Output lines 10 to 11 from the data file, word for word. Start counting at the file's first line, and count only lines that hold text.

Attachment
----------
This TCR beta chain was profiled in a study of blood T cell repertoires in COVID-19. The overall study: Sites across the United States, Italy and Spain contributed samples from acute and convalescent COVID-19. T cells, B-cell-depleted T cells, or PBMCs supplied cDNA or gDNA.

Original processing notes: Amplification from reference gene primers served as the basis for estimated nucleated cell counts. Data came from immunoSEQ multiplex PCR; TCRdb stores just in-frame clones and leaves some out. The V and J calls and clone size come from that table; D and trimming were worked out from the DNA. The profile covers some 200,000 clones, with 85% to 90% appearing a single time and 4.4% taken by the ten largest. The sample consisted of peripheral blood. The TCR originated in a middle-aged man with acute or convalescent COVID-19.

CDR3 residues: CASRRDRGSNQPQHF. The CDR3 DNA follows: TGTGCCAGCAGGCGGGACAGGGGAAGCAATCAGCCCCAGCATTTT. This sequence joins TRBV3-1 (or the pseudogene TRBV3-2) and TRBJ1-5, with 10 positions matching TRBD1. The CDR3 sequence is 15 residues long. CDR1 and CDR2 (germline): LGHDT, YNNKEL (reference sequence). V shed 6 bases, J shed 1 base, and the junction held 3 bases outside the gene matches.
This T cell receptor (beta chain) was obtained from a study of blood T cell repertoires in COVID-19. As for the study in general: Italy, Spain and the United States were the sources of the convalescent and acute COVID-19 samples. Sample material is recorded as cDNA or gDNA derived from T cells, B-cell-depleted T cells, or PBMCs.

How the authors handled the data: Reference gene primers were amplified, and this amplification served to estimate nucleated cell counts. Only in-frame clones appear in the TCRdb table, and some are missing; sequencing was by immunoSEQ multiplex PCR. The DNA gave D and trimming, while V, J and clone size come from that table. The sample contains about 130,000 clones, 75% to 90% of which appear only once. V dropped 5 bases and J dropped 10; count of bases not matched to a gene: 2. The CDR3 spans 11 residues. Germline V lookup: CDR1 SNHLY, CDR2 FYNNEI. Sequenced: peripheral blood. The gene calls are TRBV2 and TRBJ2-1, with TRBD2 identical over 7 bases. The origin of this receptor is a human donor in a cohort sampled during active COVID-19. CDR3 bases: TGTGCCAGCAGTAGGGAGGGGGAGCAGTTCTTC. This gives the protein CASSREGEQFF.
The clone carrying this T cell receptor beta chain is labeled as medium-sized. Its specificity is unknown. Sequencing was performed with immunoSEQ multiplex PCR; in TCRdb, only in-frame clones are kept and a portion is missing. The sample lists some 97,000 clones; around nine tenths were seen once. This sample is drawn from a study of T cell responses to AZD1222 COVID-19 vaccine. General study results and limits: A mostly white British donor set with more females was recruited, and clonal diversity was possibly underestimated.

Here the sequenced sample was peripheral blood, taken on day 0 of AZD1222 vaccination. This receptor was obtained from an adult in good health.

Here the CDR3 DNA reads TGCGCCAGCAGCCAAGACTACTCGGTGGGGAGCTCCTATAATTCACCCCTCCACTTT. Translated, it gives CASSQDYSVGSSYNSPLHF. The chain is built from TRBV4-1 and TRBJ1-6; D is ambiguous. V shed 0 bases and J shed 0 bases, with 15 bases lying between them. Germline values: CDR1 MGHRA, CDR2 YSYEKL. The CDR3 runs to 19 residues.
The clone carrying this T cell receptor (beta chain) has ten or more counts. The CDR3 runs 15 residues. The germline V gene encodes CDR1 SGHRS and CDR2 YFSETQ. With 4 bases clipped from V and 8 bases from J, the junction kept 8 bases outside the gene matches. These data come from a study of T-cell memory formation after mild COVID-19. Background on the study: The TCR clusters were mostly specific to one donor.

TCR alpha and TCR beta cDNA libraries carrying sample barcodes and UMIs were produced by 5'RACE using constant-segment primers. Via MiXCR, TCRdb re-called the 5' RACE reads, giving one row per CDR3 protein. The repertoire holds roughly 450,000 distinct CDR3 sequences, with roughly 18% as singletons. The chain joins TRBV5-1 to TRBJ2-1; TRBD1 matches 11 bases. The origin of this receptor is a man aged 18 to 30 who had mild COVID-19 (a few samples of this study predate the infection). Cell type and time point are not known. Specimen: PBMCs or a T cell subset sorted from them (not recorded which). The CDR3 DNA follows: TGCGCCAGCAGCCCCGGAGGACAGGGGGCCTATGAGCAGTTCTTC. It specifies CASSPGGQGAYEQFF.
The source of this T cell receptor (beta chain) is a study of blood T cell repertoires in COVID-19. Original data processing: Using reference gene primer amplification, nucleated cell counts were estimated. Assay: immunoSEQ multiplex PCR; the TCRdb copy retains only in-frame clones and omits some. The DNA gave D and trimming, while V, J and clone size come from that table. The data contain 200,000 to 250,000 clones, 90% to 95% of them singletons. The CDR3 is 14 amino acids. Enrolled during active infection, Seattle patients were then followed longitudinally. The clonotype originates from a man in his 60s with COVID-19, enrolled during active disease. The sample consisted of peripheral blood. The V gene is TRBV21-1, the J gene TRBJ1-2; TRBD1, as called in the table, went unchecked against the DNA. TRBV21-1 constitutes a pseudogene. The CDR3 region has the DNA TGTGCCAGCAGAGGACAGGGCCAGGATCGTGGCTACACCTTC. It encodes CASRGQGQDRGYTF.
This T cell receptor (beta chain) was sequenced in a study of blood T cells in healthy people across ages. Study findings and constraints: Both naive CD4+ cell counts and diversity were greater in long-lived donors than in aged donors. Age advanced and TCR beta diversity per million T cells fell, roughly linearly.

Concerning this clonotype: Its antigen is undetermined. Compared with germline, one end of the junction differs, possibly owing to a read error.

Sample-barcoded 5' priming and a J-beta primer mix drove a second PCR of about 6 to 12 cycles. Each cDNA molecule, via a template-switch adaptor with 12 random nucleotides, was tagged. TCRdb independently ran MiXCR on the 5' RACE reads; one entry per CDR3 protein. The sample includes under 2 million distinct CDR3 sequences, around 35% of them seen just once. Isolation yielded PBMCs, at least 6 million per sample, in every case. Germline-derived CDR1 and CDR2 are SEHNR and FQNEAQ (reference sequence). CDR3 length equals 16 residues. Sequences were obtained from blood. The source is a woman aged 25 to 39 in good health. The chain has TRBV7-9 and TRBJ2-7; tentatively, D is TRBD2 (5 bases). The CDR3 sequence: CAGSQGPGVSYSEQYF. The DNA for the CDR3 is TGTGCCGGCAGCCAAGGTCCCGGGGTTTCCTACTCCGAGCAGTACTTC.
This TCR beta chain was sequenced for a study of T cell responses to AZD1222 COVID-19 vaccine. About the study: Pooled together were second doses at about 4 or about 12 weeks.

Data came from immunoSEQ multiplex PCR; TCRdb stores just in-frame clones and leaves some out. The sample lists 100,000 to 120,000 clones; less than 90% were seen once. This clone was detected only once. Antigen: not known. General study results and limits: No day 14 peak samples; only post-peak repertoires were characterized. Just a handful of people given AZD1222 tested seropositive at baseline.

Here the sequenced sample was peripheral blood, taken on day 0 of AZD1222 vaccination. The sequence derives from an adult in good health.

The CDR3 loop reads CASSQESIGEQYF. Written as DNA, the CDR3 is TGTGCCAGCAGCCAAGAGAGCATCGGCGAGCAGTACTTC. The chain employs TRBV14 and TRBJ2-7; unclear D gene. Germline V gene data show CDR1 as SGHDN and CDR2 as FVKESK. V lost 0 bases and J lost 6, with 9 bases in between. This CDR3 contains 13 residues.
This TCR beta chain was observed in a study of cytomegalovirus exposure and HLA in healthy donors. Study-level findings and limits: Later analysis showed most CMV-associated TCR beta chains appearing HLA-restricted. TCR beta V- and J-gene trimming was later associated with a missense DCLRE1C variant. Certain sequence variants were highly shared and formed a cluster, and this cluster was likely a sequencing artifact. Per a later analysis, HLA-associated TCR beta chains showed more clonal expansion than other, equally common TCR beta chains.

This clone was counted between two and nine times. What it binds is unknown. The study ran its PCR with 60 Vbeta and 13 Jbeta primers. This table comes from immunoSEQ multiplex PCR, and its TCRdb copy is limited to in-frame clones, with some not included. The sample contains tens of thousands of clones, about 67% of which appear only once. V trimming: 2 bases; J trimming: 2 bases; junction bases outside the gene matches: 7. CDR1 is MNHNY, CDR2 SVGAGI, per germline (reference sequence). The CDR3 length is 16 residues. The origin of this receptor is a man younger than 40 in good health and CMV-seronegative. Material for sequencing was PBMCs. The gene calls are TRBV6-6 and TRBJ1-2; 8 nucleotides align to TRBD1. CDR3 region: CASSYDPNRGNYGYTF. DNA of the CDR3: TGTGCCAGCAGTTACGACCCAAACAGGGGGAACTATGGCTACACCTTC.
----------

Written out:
TCR alpha and TCR beta cDNA libraries carrying sample barcodes and UMIs were produced by 5'RACE using constant-segment primers. Via MiXCR, TCRdb re-called the 5' RACE reads, giving one row per CDR3 protein. The repertoire holds roughly 450,000 distinct CDR3 sequences, with roughly 18% as singletons. The chain joins TRBV5-1 to TRBJ2-1; TRBD1 matches 11 bases. The origin of this receptor is a man aged 18 to 30 who had mild COVID-19 (a few samples of this study predate the infection). Cell type and time point are not known. Specimen: PBMCs or a T cell subset sorted from them (not recorded which). The CDR3 DNA follows: TGCGCCAGCAGCCCCGGAGGACAGGGGGCCTATGAGCAGTTCTTC. It specifies CASSPGGQGAYEQFF.
The source of this T cell receptor (beta chain) is a study of blood T cell repertoires in COVID-19. Original data processing: Using reference gene primer amplification, nucleated cell counts were estimated. Assay: immunoSEQ multiplex PCR; the TCRdb copy retains only in-frame clones and omits some. The DNA gave D and trimming, while V, J and clone size come from that table. The data contain 200,000 to 250,000 clones, 90% to 95% of them singletons. The CDR3 is 14 amino acids. Enrolled during active infection, Seattle patients were then followed longitudinally. The clonotype originates from a man in his 60s with COVID-19, enrolled during active disease. The sample consisted of peripheral blood. The V gene is TRBV21-1, the J gene TRBJ1-2; TRBD1, as called in the table, went unchecked against the DNA. TRBV21-1 constitutes a pseudogene. The CDR3 region has the DNA TGTGCCAGCAGAGGACAGGGCCAGGATCGTGGCTACACCTTC. It encodes CASRGQGQDRGYTF.